Congressman Bob Latta (R-Bowling Green) supported tax legislation on the House floor this week that would extend tax relief for nearly a million small business owners and provide a pathway to tax reform.
H.R. 8, the Job Protection and Recession Prevention Act, prevents tax increases that are set to take place by the end of the year, and instead will maintain the tax levels that were agreed upon on a bipartisan basis in 2010.
"According to an independent study, these scheduled tax increases will destroy more than 700,000 jobs in the U.S. and shrink the wages of struggling Americans by 1.8 percent. Additionally, if the current tax levels are not extended, a family of four earning $50,000 a year will see a tax increase of nearly $2,200," said Congressman Latta.
"During a time when hardworking families and small business owners are already struggling in this economy, the last thing they need is the threat of tax a hike coming this January. I believe policies that include low tax rates, when coupled with controlled spending, will help to spur economic growth and create the jobs we so desperately need," Latta continued.
In addition to the one-year tax extensions at current levels, the bill maintains the 2010 estate tax compromise, which keeps the current $5 million exemption and 35 percent rate.
"The estate tax, or also know as the death tax, is a huge concern facing our families, farmers, and small business owners. This tax punishes the hard work and investments families have made during their lifetime, forcing many of them to sell off land, equipment, and assets in order to pay the tax," Latta said.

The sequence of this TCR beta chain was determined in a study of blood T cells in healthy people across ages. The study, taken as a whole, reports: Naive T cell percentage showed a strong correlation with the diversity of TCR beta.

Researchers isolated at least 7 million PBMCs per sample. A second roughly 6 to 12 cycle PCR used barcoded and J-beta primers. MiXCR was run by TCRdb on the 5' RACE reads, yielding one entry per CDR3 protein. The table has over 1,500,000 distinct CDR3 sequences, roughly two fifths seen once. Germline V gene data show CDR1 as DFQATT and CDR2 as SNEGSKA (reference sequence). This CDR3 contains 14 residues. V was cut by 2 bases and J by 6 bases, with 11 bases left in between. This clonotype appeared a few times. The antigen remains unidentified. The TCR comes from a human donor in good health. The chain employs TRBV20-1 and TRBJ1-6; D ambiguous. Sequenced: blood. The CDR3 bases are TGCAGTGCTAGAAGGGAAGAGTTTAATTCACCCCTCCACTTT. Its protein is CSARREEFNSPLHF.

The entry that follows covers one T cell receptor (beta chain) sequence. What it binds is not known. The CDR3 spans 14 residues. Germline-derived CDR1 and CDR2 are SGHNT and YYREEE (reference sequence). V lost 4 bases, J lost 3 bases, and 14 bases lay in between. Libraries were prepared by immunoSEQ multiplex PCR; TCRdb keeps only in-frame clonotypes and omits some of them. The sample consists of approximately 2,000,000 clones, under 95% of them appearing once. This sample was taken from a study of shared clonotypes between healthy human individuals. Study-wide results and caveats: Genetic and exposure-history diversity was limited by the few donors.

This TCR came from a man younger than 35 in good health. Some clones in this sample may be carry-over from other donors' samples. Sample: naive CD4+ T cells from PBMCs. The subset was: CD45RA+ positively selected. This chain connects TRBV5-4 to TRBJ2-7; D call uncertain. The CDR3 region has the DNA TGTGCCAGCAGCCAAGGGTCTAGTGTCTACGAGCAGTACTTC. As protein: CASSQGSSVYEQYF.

H.R. 6169, the Pathway to Job Creation through a Simpler, Fairer Tax Act, will require Congress to consider comprehensive tax reform legislation under an expedited timeline. Under the bill, expedited procedures would be applied to a tax reform bill containing the following policies:
Consolidation of the current individual income tax brackets into not more than two brackets and a top rate of not more than 25 percent;
Reduction in the corporate tax rate to not more than 25 percent;
Repeal of the Alternative Minimum Tax;
Broadening of the tax base to maintain revenue between 18 and 19 percent of the economy; and
Change from a ""worldwide'' to a ""territorial'' system of taxation.
"It is estimated that each year Americans spend 7.6 billion hours trying to comply with our current tax code. With more than 60,000 pages, the tax code is burdensome and overcomplicated with pages of deductions, exclusions,
exemptions, and credits, which makes it difficult for anyone to navigate. Our tax code is long overdue for a comprehensive reform that encourages savings and investment," Congressman Latta concluded.